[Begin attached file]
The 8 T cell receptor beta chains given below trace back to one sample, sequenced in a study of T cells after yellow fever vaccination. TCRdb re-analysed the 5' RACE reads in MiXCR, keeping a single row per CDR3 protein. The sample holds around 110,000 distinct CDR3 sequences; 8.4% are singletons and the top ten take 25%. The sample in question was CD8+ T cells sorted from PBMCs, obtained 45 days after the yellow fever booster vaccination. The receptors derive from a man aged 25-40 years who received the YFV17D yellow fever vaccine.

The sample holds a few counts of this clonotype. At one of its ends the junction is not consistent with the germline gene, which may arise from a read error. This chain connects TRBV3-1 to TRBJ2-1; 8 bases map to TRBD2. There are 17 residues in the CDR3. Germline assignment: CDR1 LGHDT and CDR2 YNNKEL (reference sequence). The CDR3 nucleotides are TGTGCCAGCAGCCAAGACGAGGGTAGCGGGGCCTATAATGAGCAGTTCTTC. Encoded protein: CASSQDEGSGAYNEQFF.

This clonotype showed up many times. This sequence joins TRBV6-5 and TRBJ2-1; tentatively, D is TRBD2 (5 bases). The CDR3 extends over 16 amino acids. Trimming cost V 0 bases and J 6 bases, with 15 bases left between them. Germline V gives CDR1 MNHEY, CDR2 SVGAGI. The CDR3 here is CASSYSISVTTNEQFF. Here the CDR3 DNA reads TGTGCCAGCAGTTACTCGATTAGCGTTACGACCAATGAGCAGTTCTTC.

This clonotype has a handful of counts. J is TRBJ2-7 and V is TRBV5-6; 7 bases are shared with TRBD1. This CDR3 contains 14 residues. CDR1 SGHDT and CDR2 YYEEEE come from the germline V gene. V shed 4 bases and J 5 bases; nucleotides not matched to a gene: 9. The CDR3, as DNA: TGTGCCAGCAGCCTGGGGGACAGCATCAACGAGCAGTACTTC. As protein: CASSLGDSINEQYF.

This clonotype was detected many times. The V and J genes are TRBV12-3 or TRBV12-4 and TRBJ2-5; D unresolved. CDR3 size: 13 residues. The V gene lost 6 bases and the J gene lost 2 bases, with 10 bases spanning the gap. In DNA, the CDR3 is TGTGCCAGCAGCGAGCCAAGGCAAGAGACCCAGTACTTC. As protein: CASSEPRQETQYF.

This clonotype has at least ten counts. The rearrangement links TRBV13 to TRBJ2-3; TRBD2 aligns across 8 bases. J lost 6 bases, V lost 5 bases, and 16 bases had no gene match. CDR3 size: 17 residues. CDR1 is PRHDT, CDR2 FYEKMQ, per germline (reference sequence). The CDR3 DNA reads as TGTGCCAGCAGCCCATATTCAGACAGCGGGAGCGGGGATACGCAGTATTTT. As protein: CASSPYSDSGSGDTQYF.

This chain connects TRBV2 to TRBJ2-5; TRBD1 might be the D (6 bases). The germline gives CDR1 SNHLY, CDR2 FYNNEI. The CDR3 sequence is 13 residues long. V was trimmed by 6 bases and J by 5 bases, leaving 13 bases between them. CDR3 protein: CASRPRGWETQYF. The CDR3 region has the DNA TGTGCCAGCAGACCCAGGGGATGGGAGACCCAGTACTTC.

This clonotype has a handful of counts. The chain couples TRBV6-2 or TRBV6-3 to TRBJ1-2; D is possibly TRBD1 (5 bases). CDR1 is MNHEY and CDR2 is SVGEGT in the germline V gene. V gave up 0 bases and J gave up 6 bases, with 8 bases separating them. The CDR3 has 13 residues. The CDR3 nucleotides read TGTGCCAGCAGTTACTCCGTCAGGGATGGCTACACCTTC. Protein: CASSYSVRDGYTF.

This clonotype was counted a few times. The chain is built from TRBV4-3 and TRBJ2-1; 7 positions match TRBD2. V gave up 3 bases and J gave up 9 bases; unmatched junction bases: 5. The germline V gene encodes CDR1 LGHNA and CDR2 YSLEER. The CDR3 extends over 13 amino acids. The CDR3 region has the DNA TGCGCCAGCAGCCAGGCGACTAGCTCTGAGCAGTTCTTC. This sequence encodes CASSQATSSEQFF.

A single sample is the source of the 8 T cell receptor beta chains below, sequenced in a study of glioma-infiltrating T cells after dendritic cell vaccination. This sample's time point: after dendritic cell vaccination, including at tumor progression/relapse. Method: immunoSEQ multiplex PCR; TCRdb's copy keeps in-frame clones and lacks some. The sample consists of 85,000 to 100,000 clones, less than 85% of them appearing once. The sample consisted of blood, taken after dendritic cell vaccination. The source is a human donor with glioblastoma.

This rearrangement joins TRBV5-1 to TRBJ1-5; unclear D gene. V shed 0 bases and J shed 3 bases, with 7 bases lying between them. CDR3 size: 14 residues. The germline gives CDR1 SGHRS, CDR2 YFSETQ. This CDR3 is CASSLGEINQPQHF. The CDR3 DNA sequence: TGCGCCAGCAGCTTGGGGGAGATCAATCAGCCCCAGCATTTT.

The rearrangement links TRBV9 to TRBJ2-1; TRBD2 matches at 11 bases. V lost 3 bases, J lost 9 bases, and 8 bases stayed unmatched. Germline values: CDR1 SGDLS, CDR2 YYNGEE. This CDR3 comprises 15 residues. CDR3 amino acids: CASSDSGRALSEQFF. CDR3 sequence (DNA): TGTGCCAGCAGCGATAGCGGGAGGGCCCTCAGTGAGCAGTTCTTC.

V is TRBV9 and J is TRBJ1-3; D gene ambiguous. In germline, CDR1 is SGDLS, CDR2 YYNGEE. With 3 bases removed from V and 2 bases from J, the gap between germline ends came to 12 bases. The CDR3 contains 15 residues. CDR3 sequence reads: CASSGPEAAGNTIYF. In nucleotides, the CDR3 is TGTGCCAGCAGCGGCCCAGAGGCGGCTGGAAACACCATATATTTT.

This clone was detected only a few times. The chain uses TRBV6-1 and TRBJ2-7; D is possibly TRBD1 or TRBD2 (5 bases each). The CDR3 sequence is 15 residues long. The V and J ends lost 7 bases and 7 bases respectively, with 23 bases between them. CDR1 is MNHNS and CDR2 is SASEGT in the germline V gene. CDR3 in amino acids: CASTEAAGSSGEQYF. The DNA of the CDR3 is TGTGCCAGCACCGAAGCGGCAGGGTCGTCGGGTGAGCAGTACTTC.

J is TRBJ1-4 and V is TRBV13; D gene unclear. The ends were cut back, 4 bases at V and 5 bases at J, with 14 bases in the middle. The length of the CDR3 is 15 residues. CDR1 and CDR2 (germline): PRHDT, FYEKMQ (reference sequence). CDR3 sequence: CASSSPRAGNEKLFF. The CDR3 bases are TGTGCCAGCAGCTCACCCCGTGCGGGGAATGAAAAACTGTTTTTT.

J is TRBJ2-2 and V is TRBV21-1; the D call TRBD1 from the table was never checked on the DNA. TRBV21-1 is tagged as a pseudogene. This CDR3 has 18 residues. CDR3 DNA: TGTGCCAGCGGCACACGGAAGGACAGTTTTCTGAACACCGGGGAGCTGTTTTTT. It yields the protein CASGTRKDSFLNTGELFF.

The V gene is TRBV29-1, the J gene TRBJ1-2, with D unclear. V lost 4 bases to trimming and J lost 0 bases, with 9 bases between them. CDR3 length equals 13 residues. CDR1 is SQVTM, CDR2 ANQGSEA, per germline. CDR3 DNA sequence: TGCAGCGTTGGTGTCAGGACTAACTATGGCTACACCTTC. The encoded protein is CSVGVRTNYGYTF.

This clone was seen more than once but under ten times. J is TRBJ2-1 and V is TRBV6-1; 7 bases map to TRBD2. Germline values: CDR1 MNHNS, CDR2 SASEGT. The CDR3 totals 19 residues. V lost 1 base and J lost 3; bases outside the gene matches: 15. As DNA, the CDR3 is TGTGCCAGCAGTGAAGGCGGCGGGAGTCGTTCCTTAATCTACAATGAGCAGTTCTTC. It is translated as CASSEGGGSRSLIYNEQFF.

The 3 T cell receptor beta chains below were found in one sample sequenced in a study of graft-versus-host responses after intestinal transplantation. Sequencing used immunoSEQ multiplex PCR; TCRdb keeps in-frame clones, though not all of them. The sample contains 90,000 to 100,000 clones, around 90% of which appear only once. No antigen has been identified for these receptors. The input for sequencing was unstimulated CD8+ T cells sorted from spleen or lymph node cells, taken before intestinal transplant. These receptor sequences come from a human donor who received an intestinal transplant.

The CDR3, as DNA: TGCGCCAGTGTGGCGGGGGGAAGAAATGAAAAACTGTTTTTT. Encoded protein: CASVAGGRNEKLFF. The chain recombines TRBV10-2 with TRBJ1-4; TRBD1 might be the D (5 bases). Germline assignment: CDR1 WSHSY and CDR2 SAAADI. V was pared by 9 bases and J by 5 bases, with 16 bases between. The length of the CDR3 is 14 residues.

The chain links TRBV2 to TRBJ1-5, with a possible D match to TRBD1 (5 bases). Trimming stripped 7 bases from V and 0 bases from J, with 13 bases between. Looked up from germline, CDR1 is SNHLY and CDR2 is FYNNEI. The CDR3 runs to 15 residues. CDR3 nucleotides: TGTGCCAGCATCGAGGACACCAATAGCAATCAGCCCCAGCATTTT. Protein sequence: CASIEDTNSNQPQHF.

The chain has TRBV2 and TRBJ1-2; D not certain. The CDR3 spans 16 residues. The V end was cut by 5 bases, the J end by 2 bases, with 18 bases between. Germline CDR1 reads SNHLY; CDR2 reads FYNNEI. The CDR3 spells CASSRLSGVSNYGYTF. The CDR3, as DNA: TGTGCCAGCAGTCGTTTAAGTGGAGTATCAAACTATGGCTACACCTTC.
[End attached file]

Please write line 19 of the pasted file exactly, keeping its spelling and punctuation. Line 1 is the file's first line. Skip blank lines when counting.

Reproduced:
The 3 T cell receptor beta chains below were found in one sample sequenced in a study of graft-versus-host responses after intestinal transplantation. Sequencing used immunoSEQ multiplex PCR; TCRdb keeps in-frame clones, though not all of them. The sample contains 90,000 to 100,000 clones, around 90% of which appear only once. No antigen has been identified for these receptors. The input for sequencing was unstimulated CD8+ T cells sorted from spleen or lymph node cells, taken before intestinal transplant. These receptor sequences come from a human donor who received an intestinal transplant.